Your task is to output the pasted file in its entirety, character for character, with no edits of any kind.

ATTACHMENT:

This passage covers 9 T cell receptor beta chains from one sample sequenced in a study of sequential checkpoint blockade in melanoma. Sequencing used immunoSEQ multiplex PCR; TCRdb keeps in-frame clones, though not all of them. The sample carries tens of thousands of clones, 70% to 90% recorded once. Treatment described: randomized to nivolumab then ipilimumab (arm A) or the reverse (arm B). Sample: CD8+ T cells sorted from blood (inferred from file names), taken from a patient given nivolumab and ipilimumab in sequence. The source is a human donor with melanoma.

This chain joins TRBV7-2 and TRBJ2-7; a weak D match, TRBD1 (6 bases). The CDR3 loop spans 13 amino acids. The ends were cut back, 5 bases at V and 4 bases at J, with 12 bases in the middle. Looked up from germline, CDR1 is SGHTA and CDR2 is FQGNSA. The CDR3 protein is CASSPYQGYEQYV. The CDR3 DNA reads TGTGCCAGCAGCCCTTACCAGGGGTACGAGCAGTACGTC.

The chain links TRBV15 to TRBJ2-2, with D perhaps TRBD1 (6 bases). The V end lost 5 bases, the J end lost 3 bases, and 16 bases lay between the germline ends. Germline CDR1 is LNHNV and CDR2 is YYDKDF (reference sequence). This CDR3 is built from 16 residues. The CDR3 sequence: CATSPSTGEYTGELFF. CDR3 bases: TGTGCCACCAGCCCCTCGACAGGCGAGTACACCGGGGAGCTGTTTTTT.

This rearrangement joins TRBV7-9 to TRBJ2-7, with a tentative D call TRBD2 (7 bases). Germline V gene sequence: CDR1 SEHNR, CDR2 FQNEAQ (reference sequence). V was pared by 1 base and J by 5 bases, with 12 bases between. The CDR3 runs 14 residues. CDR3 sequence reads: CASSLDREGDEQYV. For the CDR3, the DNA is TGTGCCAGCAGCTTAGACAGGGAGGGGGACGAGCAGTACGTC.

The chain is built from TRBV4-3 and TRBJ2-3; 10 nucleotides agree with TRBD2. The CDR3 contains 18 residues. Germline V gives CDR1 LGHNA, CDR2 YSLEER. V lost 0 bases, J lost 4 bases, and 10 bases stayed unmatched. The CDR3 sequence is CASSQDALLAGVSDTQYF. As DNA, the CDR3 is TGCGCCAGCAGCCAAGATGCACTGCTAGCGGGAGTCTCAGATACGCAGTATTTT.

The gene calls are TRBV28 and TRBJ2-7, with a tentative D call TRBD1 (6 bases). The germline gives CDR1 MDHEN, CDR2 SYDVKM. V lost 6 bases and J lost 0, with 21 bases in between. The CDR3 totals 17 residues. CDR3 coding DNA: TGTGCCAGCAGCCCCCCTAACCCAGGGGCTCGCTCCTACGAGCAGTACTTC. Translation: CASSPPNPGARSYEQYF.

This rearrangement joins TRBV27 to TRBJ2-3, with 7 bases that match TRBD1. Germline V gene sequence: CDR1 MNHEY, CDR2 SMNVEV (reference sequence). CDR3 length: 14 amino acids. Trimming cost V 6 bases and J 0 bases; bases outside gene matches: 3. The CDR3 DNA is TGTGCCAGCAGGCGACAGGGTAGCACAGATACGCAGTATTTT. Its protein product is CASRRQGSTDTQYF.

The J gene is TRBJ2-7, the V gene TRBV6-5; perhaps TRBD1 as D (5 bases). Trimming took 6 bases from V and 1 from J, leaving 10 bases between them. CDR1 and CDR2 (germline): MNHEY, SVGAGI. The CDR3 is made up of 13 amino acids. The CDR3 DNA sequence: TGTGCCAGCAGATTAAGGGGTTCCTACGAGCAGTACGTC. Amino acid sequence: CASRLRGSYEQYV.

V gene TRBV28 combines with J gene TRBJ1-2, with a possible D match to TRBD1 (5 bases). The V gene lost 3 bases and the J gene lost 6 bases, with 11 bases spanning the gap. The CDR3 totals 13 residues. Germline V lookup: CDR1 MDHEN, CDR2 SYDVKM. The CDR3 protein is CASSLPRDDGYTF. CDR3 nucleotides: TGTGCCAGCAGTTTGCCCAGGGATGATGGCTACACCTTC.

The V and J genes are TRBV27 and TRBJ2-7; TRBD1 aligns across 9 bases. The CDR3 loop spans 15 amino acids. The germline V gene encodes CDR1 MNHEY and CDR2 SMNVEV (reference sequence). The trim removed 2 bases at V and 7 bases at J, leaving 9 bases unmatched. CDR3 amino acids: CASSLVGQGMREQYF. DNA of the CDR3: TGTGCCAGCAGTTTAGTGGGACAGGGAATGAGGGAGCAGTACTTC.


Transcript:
This passage covers 9 T cell receptor beta chains from one sample sequenced in a study of sequential checkpoint blockade in melanoma. Sequencing used immunoSEQ multiplex PCR; TCRdb keeps in-frame clones, though not all of them. The sample carries tens of thousands of clones, 70% to 90% recorded once. Treatment described: randomized to nivolumab then ipilimumab (arm A) or the reverse (arm B). Sample: CD8+ T cells sorted from blood (inferred from file names), taken from a patient given nivolumab and ipilimumab in sequence. The source is a human donor with melanoma.

This chain joins TRBV7-2 and TRBJ2-7; a weak D match, TRBD1 (6 bases). The CDR3 loop spans 13 amino acids. The ends were cut back, 5 bases at V and 4 bases at J, with 12 bases in the middle. Looked up from germline, CDR1 is SGHTA and CDR2 is FQGNSA. The CDR3 protein is CASSPYQGYEQYV. The CDR3 DNA reads TGTGCCAGCAGCCCTTACCAGGGGTACGAGCAGTACGTC.

The chain links TRBV15 to TRBJ2-2, with D perhaps TRBD1 (6 bases). The V end lost 5 bases, the J end lost 3 bases, and 16 bases lay between the germline ends. Germline CDR1 is LNHNV and CDR2 is YYDKDF (reference sequence). This CDR3 is built from 16 residues. The CDR3 sequence: CATSPSTGEYTGELFF. CDR3 bases: TGTGCCACCAGCCCCTCGACAGGCGAGTACACCGGGGAGCTGTTTTTT.

This rearrangement joins TRBV7-9 to TRBJ2-7, with a tentative D call TRBD2 (7 bases). Germline V gene sequence: CDR1 SEHNR, CDR2 FQNEAQ (reference sequence). V was pared by 1 base and J by 5 bases, with 12 bases between. The CDR3 runs 14 residues. CDR3 sequence reads: CASSLDREGDEQYV. For the CDR3, the DNA is TGTGCCAGCAGCTTAGACAGGGAGGGGGACGAGCAGTACGTC.

The chain is built from TRBV4-3 and TRBJ2-3; 10 nucleotides agree with TRBD2. The CDR3 contains 18 residues. Germline V gives CDR1 LGHNA, CDR2 YSLEER. V lost 0 bases, J lost 4 bases, and 10 bases stayed unmatched. The CDR3 sequence is CASSQDALLAGVSDTQYF. As DNA, the CDR3 is TGCGCCAGCAGCCAAGATGCACTGCTAGCGGGAGTCTCAGATACGCAGTATTTT.

The gene calls are TRBV28 and TRBJ2-7, with a tentative D call TRBD1 (6 bases). The germline gives CDR1 MDHEN, CDR2 SYDVKM. V lost 6 bases and J lost 0, with 21 bases in between. The CDR3 totals 17 residues. CDR3 coding DNA: TGTGCCAGCAGCCCCCCTAACCCAGGGGCTCGCTCCTACGAGCAGTACTTC. Translation: CASSPPNPGARSYEQYF.

This rearrangement joins TRBV27 to TRBJ2-3, with 7 bases that match TRBD1. Germline V gene sequence: CDR1 MNHEY, CDR2 SMNVEV (reference sequence). CDR3 length: 14 amino acids. Trimming cost V 6 bases and J 0 bases; bases outside gene matches: 3. The CDR3 DNA is TGTGCCAGCAGGCGACAGGGTAGCACAGATACGCAGTATTTT. Its protein product is CASRRQGSTDTQYF.

The J gene is TRBJ2-7, the V gene TRBV6-5; perhaps TRBD1 as D (5 bases). Trimming took 6 bases from V and 1 from J, leaving 10 bases between them. CDR1 and CDR2 (germline): MNHEY, SVGAGI. The CDR3 is made up of 13 amino acids. The CDR3 DNA sequence: TGTGCCAGCAGATTAAGGGGTTCCTACGAGCAGTACGTC. Amino acid sequence: CASRLRGSYEQYV.

V gene TRBV28 combines with J gene TRBJ1-2, with a possible D match to TRBD1 (5 bases). The V gene lost 3 bases and the J gene lost 6 bases, with 11 bases spanning the gap. The CDR3 totals 13 residues. Germline V lookup: CDR1 MDHEN, CDR2 SYDVKM. The CDR3 protein is CASSLPRDDGYTF. CDR3 nucleotides: TGTGCCAGCAGTTTGCCCAGGGATGATGGCTACACCTTC.

The V and J genes are TRBV27 and TRBJ2-7; TRBD1 aligns across 9 bases. The CDR3 loop spans 15 amino acids. The germline V gene encodes CDR1 MNHEY and CDR2 SMNVEV (reference sequence). The trim removed 2 bases at V and 7 bases at J, leaving 9 bases unmatched. CDR3 amino acids: CASSLVGQGMREQYF. DNA of the CDR3: TGTGCCAGCAGTTTAGTGGGACAGGGAATGAGGGAGCAGTACTTC.